Saudi Arabia's crown prince is scheduled to meet with President Donald Trump on Tuesday, arriving as US imports of Saudi crude have declined to levels not seen in three decades and as the administration undergoes a major shift in foreign policy leadership.
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* Crown Prince seeks US investment in cross-country trip
* Iran nuclear deal, Aramco IPO expected to be discussed
* Oil prices, shale likely not on agenda
The meeting with Trump will mark the beginning of Prince Mohammed bin Salman's US trip, which is expected to include stops in New York, Boston, Houston, San Francisco and Seattle over the next two weeks.
"This is a critical moment for the Saudis, but especially the crown prince," Matt Reed, vice president of Washington, DC-based consulting firm Foreign Reports, said Friday.
Reed said Salman's trip is the "most ambitious" since then-Saudi King Abdul Aziz sent his son, Faisal, on a cross-country US trip in 1943 aimed at establishing a "proper alliance" between the two countries.
"The crown prince wants to strengthen US-Saudi diplomatic ties and also bring American business to Saudi Arabia," said Ellen Wald, author of the book Saudi, Inc. and a consultant on energy and geopolitics. "Saudi Arabia has a major stimulus plan underway...and [Salman] will be looking to entice US businesses to open in Saudi Arabia."
Wald, a non-resident scholar at the Arabia Foundation, said she expects Salman will press Trump for support of Saudi Arabia's nuclear energy development plans and support for the kingdom's position on Yemen.
But oil issues, such as the growth of US shale and declining imports of Saudi crude, are unlikely to come up during the meeting, she said.
"More likely they will be focusing on regional geopolitical issues and global anti-terrorism cooperation," she said.
The US-Saudi relationship has long been steered by oil trade, but US imports of Saudi crude have declined as domestic outputs have risen.
In October 2017, for example, US imports of Saudi crude averaged 563,000 b/d, lowest since November 1987 and well below the monthly peak of 2.24 million b/d in May 2003, according to the US Energy Information Administration. US imports of Saudi crude averaged 943,000 b/d in 2017, the lowest annual average since 1988, when the US imported 911,000 b/d.
Bob McNally, president of the Rapidan Group and a former White House energy advisor, said Salman will come to the White House with a "long list" of topics to discuss. This includes Iran, Saudi nuclear plants, the Saudi Aramco IPO, and Saudi investments in the US, including investments in the energy sector.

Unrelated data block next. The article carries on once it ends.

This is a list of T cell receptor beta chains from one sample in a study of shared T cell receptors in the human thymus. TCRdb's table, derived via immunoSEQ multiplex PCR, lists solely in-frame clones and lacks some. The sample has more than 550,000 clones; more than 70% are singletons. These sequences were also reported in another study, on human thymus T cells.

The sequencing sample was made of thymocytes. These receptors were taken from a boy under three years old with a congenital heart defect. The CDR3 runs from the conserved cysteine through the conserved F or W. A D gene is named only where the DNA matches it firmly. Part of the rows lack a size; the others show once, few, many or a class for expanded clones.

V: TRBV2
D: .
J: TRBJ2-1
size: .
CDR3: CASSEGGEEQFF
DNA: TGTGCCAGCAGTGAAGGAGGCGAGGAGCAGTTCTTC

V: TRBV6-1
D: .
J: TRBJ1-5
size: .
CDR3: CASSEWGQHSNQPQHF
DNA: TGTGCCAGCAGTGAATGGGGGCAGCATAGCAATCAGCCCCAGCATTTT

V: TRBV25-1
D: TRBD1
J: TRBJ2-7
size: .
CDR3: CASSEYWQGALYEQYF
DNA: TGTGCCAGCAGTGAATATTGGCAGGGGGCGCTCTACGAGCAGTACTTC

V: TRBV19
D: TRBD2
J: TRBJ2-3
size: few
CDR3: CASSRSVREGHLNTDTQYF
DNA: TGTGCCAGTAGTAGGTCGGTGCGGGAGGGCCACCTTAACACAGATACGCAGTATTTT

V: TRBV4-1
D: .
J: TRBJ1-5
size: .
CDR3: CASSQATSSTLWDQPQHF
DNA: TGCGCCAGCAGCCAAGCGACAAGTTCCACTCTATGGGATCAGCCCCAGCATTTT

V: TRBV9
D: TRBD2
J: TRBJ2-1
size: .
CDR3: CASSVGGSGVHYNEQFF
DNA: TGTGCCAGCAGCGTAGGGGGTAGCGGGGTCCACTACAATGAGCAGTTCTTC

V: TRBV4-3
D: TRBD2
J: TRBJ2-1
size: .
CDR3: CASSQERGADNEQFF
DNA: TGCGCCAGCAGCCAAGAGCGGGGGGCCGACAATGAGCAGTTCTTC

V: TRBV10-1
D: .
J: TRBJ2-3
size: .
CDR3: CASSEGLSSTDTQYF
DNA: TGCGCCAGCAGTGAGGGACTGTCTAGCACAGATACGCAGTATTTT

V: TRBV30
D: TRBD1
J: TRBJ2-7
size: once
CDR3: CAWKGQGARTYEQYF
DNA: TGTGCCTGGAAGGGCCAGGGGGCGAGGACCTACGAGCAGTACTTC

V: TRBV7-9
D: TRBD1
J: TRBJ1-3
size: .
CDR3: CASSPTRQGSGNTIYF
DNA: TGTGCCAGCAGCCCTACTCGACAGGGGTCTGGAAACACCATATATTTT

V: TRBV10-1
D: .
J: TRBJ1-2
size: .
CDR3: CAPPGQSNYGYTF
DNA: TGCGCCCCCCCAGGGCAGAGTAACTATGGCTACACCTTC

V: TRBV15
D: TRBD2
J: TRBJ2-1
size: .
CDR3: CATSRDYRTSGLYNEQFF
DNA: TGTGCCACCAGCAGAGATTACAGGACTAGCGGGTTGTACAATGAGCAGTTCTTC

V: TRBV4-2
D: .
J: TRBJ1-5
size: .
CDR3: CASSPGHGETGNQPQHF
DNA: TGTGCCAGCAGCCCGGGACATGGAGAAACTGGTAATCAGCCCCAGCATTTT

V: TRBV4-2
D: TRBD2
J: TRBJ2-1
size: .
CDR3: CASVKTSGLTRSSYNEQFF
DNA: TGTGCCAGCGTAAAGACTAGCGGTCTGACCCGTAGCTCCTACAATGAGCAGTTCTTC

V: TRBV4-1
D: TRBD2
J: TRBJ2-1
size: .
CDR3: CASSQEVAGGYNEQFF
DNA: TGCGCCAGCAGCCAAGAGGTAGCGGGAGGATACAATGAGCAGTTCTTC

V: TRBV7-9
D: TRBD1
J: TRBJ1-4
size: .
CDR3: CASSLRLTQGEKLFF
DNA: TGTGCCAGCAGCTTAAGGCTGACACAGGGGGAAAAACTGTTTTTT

McNally said he doubted direct oil market issues would arise given the current, relative stability of crude prices.
"Oil just isn't high on the list of priorities these days, not like it was five or 10 years ago," said Reed.
Similarly, David Goldwyn, president of Goldwyn Global Strategies and the State Department's special envoy and coordinator for international energy affairs from 2008 to 2011, said he doubted there would be much, if any, talk of shale or the oil market.
Goldwyn said that US support for Saudi Arabia's nuclear energy program, standards for overseas nuclear technology sales and, potentially, the Aramco IPO, may all be discussed.
Salman's meeting with Trump will take place a week after Trump fired Rex Tillerson as secretary of state and named CIA Director Mike Pompeo his replacement.
Tillerson, the former CEO of ExxonMobil, has pushed for the US to stay in the Iran nuclear deal, but Pompeo has been a harsh critic of the deal.
May 12 is the next deadline for the US to waive oil-related sanctions on Tehran as part of the Joint Comprehensive Plan of Action. Trump has said he would refuse to authorize that waiver again if the US Congress and European partners do not "fix" terms of the nuclear agreement.
Wald said Friday that she expects the Iran deal to be "front and center" in the meeting between Trump and Salman Tuesday.
The deal was aimed at preventing Iran from developing nuclear weapons, which Salman discussed in an interview with "60 Minutes," scheduled to air Sunday.
"Saudi Arabia does not want to acquire any nuclear bomb, but without a doubt, if Iran developed a nuclear bomb, we will follow suit as soon as possible," Salman said in the interview, according to an excerpt released by CBS this week.
--Brian Scheid, firstname.lastname@example.org
--Edited by Kevin Saville, email@example.com